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Chattel or person? [electronic resource] : the status of women in the Mishnah.

By: Wegner, Judith Romney.
Material type: TextTextPublisher: New York : Oxford University Press, 1988Description: 1 online resource (xii, 267 p.).ISBN: 9780198021902 (electronic bk.); 0198021909 (electronic bk.).Subject(s): Women in rabbinical literature | Mishnah -- Criticism, interpretation, etc | RELIGION -- Judaism -- TalmudGenre/Form: Electronic books.Additional physical formats: Print version:: Chattel or person?DDC classification: 296.1230088042 Online resources: EBSCOhost
Contents:
Introduction; 1. Chattel or Person?; 2. The Minor Daughter; 3. The Wife; 4. The Levirate Widow; 5. The Autonomous Woman; 6. Woman and the Public Domain; 7. The Anomaly of Woman in the Mishnah; 8. The Mishnaic Woman and Feminist Theory; Appendixes; Abbreviations; Notes; Bibliography; Index.
Summary: Exploring the place of women in the socioeconomic system formulated in the Mishnah, a book of legal rules with a spiritual basis compiled by Jewish sages in second-century Palestine, this study reveals a fundamental ambiguity in the role of women. Both the property and the peers of men, in some circumstances women were considered to possess no powers, rights, or duties in law, and in others were judged morally, practically, and intellectually fit to own property, conduct business, engage in lawsuits, and manage their own personal affairs. Wegner spells out in detail these variations in status.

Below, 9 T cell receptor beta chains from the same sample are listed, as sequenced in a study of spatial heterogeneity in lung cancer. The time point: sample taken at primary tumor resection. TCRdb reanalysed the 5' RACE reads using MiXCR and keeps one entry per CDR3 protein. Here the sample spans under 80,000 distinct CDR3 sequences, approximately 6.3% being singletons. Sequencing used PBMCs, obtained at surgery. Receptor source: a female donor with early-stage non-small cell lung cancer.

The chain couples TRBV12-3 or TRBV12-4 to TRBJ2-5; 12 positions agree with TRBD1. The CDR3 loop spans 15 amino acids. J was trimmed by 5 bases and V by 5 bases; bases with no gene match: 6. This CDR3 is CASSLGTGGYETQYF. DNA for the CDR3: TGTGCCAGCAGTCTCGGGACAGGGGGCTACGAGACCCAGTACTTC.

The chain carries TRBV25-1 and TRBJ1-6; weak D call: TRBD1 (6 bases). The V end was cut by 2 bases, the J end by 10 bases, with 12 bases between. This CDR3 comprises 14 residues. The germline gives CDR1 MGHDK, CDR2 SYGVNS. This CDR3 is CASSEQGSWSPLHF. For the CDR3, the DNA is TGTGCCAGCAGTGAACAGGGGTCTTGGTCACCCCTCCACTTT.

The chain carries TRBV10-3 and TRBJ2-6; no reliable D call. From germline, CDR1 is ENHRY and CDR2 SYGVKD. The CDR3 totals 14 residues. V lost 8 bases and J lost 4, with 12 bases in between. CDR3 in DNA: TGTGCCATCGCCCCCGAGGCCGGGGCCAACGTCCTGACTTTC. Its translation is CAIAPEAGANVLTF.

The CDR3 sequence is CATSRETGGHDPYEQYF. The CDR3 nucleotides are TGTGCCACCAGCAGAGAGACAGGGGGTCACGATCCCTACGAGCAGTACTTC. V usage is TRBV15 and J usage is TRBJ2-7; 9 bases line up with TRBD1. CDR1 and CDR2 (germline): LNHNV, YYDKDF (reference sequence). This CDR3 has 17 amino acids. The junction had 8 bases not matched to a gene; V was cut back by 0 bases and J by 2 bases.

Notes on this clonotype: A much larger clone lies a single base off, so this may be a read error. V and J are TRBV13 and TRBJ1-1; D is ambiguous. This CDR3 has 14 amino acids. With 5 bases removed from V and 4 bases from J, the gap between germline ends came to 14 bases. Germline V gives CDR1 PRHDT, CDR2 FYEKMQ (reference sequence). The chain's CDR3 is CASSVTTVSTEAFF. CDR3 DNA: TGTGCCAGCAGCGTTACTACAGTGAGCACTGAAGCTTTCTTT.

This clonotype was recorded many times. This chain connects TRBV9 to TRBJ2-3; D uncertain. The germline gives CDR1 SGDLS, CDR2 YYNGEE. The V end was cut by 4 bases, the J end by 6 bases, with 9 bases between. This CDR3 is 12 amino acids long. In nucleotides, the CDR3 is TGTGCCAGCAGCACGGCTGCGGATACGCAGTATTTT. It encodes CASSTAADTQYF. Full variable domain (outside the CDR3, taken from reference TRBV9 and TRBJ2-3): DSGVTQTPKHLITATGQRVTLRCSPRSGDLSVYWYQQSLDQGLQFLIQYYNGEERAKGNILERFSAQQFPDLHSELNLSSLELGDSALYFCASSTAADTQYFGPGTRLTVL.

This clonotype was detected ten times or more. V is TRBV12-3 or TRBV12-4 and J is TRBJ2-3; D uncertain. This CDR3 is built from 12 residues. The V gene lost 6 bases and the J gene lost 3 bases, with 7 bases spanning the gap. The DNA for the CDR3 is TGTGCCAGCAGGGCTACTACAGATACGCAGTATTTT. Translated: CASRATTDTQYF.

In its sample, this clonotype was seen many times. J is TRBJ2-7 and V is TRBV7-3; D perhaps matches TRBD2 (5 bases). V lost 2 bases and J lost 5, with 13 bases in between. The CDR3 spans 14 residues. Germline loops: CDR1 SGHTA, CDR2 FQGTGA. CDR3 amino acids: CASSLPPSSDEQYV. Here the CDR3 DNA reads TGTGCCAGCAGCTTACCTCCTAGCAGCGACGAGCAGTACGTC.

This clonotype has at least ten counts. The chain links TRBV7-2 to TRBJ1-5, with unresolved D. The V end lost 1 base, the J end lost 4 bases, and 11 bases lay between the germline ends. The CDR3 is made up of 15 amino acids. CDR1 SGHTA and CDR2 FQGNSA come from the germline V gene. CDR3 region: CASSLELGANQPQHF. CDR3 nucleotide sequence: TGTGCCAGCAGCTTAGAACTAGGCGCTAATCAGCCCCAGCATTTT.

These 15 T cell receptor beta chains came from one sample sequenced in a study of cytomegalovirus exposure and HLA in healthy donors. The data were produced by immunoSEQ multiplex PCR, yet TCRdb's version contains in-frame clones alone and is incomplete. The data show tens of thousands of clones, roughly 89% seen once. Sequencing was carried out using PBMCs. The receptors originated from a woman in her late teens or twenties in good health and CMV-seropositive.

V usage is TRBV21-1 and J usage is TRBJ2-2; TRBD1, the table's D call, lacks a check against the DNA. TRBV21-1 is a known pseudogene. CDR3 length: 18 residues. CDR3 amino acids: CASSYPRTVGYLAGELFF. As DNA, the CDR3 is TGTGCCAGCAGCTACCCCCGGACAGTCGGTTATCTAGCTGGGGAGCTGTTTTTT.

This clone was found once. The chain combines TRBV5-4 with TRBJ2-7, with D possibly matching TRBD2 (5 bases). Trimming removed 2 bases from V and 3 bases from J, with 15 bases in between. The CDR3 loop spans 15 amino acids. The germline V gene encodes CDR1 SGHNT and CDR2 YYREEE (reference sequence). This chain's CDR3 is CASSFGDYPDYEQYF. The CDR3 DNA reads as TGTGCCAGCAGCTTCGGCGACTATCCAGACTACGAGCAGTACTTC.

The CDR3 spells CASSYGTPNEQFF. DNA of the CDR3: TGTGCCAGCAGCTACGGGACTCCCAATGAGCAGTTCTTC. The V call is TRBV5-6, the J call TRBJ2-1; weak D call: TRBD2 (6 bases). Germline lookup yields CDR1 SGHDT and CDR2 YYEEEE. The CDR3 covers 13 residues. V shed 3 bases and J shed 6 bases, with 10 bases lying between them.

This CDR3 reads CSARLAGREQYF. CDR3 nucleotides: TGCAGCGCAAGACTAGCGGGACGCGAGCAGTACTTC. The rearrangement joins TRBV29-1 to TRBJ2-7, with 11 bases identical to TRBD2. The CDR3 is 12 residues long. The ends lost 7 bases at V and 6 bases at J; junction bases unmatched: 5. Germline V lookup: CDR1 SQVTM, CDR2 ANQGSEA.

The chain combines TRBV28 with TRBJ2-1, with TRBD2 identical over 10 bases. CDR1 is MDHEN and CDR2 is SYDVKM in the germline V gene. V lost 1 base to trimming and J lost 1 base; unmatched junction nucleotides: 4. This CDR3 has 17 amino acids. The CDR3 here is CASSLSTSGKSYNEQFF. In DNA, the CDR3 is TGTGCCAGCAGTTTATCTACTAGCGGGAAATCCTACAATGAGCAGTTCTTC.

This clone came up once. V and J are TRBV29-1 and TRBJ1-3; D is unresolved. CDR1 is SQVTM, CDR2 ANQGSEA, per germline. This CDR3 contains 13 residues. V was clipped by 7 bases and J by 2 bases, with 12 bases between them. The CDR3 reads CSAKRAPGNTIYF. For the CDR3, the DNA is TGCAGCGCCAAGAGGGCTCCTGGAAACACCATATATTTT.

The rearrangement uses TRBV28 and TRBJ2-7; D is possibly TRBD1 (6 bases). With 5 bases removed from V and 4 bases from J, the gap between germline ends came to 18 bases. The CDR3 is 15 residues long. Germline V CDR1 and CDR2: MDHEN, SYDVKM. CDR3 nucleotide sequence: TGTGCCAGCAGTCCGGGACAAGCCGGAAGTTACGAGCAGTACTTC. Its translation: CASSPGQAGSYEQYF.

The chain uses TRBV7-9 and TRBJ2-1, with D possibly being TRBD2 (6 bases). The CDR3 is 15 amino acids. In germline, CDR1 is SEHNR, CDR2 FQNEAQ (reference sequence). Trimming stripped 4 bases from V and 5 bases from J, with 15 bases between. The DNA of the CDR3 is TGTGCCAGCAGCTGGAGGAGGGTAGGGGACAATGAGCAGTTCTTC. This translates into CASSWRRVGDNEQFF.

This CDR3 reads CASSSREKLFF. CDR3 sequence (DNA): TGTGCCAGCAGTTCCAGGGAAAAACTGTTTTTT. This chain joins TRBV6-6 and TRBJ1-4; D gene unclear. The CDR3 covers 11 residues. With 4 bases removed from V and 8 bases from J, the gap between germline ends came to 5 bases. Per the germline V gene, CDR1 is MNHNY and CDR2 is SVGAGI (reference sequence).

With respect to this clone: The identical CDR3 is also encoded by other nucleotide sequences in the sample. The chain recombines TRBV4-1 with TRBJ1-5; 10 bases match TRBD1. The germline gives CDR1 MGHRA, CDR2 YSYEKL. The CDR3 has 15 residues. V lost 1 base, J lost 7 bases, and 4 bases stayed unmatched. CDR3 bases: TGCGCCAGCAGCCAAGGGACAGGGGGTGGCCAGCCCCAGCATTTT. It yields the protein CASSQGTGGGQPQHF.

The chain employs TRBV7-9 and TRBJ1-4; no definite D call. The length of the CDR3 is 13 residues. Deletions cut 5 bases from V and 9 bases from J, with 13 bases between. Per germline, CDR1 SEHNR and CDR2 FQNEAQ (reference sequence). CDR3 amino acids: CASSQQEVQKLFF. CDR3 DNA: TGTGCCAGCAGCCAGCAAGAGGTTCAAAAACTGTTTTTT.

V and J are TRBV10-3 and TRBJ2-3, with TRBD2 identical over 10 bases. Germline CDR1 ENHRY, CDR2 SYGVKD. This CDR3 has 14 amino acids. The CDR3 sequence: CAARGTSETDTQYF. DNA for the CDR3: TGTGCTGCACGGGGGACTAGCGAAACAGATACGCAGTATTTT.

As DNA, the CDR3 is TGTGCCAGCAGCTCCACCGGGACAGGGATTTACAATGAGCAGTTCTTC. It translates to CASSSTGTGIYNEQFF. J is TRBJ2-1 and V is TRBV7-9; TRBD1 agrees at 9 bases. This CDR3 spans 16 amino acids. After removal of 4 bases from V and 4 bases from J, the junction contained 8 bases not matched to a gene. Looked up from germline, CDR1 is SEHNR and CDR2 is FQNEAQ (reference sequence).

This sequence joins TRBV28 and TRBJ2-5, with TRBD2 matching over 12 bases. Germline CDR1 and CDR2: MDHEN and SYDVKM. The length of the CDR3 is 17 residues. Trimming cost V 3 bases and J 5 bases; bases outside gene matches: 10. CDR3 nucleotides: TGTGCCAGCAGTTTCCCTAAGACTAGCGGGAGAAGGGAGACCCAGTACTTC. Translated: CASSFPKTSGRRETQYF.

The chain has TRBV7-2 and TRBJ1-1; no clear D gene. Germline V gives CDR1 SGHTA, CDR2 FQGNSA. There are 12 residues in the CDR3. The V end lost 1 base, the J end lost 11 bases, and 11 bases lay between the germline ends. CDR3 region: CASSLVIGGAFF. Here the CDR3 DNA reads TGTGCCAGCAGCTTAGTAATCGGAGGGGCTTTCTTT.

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Includes bibliographical references (p. 218-254) and indexes.

Introduction; 1. Chattel or Person?; 2. The Minor Daughter; 3. The Wife; 4. The Levirate Widow; 5. The Autonomous Woman; 6. Woman and the Public Domain; 7. The Anomaly of Woman in the Mishnah; 8. The Mishnaic Woman and Feminist Theory; Appendixes; Abbreviations; Notes; Bibliography; Index.

Exploring the place of women in the socioeconomic system formulated in the Mishnah, a book of legal rules with a spiritual basis compiled by Jewish sages in second-century Palestine, this study reveals a fundamental ambiguity in the role of women. Both the property and the peers of men, in some circumstances women were considered to possess no powers, rights, or duties in law, and in others were judged morally, practically, and intellectually fit to own property, conduct business, engage in lawsuits, and manage their own personal affairs. Wegner spells out in detail these variations in status.

Description based on print version record.

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